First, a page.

Hasidic Tale of Two (No Four!) Pockets

Initial Questions

  1. What does it mean to use “too much” technology?
  2. What does it mean to use “too little” technology?
  3. When, like Goldilocks in the Three Bears, do I feel like my use of technology is neither too little or too much but just right?
  4. Who is a role model for me of the proper uses of technology (neither too much or too little)?

Human beings need two pockets in the design of their pants or skirts for reasons well beyond matters of style. In one pocket a note reminds us that we are little lower than the angels; I am so important that the world was made on my behalf. In the other pocket a note reads (from the book of Ecclesiastes in the Hebrew Bible), human beings are but dust and ashes. Presumably, the dialectical tension between self-awareness and esteem, on the one hand, and deep humility, on the other, sets the stage for teshuvah, the drama of change, forgiveness, and renewal so dramatically embodied in the experience of Rosh Hashanah and Yom Kippur.

My  teaching of eighth graders at the Heilicher Minneapolis Jewish Day School convinced me that this folksy, yet theologically rich tale begged for a second set of notes to bring the tale into the digital age. I had spent several months  working with eighth graders helping them develop a personal brit/covenant  focused on their uses of technology. One day one of the students asked me with an absolutely straight face, “Rabbi Jeff, are you anti-technology?”

There is a personal side of my emphatic response of “No I am not anti-technology.” Recently, I have felt fortunate that a very dear cousin is likely to survive her battle with cancer, following the most advanced form of proton radiation therapy available at the Mayo clinic. Almost a dozen years ago, when my sister was dying of cancer she desperately wanted to hear the voices of her family members joined together. Family members for their part wanted to pray for a miraculous recovery. We planned a healing service where we could all pray, laugh, and cry together courtesy of a free conference call service. How could I be anything but “pro” technology when I think of these stories?

Still, my student’s comment brought me up short and left me feeling a bit dismayed. It made me aware that I may have given mixed messages to my students. I was challenged to clarify the subtle differences between terms such as criticism, doubt, ambiguity, and perhaps most of all paradox. For indeed the message I hoped to  convey is that we simultaneously and somewhat paradoxically both under and over use technology. Along one dimension, this corresponds to our lack of creativity in utilizing the resources for Jewish living and learning presently available and digital opportunities to engage in tikun olam/world repair, improvement, and transformation; on the other side of the spectrum lie the horror stories of astronomical hours devoted to screen time and frightening tales of cyberbullying.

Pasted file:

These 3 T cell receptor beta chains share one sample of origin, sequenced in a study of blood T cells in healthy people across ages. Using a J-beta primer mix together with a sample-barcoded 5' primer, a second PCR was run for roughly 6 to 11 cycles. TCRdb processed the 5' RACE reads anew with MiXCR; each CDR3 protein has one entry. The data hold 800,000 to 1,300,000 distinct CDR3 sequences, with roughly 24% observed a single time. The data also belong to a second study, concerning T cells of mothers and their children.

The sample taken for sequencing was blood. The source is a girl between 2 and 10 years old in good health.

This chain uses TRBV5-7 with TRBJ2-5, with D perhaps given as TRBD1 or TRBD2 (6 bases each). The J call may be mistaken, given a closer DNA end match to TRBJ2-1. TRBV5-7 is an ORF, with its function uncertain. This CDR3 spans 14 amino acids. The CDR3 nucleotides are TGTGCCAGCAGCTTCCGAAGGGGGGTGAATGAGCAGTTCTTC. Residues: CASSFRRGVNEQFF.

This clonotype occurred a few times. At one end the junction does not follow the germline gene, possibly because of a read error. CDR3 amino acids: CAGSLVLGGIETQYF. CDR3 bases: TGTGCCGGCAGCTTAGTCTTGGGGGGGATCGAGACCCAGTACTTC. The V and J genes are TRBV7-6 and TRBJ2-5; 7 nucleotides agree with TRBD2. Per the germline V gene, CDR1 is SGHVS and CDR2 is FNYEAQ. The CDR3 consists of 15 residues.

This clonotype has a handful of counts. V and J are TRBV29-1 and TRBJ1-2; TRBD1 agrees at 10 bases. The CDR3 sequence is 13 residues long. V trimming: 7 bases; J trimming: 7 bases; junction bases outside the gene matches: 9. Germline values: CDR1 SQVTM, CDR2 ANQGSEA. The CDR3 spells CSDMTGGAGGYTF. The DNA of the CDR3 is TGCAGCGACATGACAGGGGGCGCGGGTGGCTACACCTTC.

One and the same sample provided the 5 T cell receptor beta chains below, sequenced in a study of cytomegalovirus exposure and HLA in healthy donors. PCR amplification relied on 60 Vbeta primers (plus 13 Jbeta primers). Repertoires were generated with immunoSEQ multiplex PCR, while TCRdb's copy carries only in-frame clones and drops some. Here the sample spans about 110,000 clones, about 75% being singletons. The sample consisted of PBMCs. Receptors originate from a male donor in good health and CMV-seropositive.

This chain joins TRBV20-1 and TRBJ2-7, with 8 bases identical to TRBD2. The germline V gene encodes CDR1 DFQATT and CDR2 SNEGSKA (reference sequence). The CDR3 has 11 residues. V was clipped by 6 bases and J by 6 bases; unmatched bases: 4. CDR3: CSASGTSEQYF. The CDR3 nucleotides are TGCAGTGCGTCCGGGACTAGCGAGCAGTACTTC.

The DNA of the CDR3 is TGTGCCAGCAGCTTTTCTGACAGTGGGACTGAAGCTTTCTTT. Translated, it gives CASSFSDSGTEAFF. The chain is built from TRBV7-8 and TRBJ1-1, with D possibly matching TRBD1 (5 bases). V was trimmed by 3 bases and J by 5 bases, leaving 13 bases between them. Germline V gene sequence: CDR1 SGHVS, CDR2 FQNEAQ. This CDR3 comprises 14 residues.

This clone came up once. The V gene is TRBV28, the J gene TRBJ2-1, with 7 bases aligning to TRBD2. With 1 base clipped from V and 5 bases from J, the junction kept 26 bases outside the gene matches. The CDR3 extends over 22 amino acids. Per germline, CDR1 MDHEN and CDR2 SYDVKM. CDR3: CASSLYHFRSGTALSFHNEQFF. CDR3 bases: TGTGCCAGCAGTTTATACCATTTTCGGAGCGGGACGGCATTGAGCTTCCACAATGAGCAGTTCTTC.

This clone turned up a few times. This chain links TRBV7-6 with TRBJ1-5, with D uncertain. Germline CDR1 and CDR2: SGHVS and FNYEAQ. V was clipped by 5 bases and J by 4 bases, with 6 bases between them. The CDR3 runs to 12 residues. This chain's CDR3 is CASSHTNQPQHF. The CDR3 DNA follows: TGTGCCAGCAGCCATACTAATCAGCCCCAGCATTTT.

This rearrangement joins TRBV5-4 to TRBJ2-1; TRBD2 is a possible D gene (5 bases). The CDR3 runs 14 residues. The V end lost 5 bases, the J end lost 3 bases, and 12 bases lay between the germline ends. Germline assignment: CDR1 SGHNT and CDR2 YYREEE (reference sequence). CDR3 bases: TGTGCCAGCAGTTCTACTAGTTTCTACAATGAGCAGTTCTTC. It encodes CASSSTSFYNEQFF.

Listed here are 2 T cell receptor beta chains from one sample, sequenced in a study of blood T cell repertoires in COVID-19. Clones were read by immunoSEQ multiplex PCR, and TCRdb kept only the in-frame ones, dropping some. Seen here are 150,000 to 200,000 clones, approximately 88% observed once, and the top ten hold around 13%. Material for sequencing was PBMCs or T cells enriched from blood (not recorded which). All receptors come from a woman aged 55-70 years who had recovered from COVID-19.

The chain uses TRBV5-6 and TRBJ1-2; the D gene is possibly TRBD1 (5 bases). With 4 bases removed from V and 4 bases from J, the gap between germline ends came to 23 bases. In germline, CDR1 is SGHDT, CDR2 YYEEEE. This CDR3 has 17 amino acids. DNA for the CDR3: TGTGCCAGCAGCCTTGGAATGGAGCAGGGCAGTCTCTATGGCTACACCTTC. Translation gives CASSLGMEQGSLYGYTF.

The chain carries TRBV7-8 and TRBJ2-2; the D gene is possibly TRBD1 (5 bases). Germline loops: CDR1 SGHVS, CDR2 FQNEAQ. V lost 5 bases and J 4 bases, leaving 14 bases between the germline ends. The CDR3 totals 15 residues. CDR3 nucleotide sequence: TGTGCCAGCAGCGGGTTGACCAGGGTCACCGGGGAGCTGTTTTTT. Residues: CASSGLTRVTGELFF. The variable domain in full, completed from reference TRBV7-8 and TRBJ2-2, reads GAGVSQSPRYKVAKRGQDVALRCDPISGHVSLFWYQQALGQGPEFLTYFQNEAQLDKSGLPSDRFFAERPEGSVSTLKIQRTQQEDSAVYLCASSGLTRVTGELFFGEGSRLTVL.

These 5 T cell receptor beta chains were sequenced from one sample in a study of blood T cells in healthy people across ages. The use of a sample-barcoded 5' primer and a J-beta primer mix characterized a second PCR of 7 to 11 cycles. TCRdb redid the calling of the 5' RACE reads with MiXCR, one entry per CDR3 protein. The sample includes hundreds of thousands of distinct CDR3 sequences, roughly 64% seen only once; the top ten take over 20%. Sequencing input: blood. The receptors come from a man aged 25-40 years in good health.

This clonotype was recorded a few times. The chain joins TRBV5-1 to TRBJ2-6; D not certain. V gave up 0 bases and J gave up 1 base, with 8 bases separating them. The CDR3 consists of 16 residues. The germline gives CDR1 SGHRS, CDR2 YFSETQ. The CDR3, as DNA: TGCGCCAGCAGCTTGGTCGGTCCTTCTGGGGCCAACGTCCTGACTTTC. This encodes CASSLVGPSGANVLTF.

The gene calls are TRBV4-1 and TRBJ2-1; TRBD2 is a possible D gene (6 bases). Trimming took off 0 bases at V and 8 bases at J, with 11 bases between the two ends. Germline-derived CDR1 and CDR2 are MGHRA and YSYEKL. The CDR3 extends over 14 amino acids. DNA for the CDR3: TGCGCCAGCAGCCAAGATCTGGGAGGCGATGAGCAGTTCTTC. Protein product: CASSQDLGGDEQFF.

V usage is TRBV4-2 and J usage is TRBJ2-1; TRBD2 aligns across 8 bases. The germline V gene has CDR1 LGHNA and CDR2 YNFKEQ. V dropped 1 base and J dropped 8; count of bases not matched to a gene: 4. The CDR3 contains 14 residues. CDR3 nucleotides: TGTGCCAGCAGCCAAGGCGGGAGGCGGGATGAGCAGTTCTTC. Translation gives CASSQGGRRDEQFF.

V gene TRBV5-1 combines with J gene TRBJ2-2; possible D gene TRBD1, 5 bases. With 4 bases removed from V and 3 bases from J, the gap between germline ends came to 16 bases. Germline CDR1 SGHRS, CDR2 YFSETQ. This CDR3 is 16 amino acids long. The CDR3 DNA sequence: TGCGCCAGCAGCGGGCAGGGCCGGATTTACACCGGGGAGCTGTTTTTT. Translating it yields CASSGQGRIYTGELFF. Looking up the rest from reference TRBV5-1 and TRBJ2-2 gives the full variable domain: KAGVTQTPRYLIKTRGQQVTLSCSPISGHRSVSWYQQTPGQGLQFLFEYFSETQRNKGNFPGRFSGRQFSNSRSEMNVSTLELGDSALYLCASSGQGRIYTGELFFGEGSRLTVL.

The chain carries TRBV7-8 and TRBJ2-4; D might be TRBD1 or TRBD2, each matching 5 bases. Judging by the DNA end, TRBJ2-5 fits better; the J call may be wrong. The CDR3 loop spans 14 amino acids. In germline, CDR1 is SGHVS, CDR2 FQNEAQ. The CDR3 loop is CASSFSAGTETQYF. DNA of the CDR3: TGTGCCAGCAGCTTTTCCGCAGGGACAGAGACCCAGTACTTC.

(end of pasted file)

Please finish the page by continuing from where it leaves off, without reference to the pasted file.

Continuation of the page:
As a response to my own surprise at failing to communicate my guiding assumption regarding this paradox, I developed a new instructional prop. I now have a pair of pants that I keep around whenever I am queried by a student about my own attitude about technology. The pants, an old pair of jeans, have four pockets with one note in each pocket. The notes in the front two pockets come from the Hasidic teaching discussed above; the back pockets contain notes with a technological spin:

  1. Remember: Human Beings are made of dust and return to the dust
  2. Remember: You are made just a little lower than the angels; you are God-like
  3. Remember: Human and Jewish life can be made spiritually, intellectually, and ethically so much richer with digital resources
  4. Remember: Your devices and new technologies can do harm as well as good; they can distract from your Godly work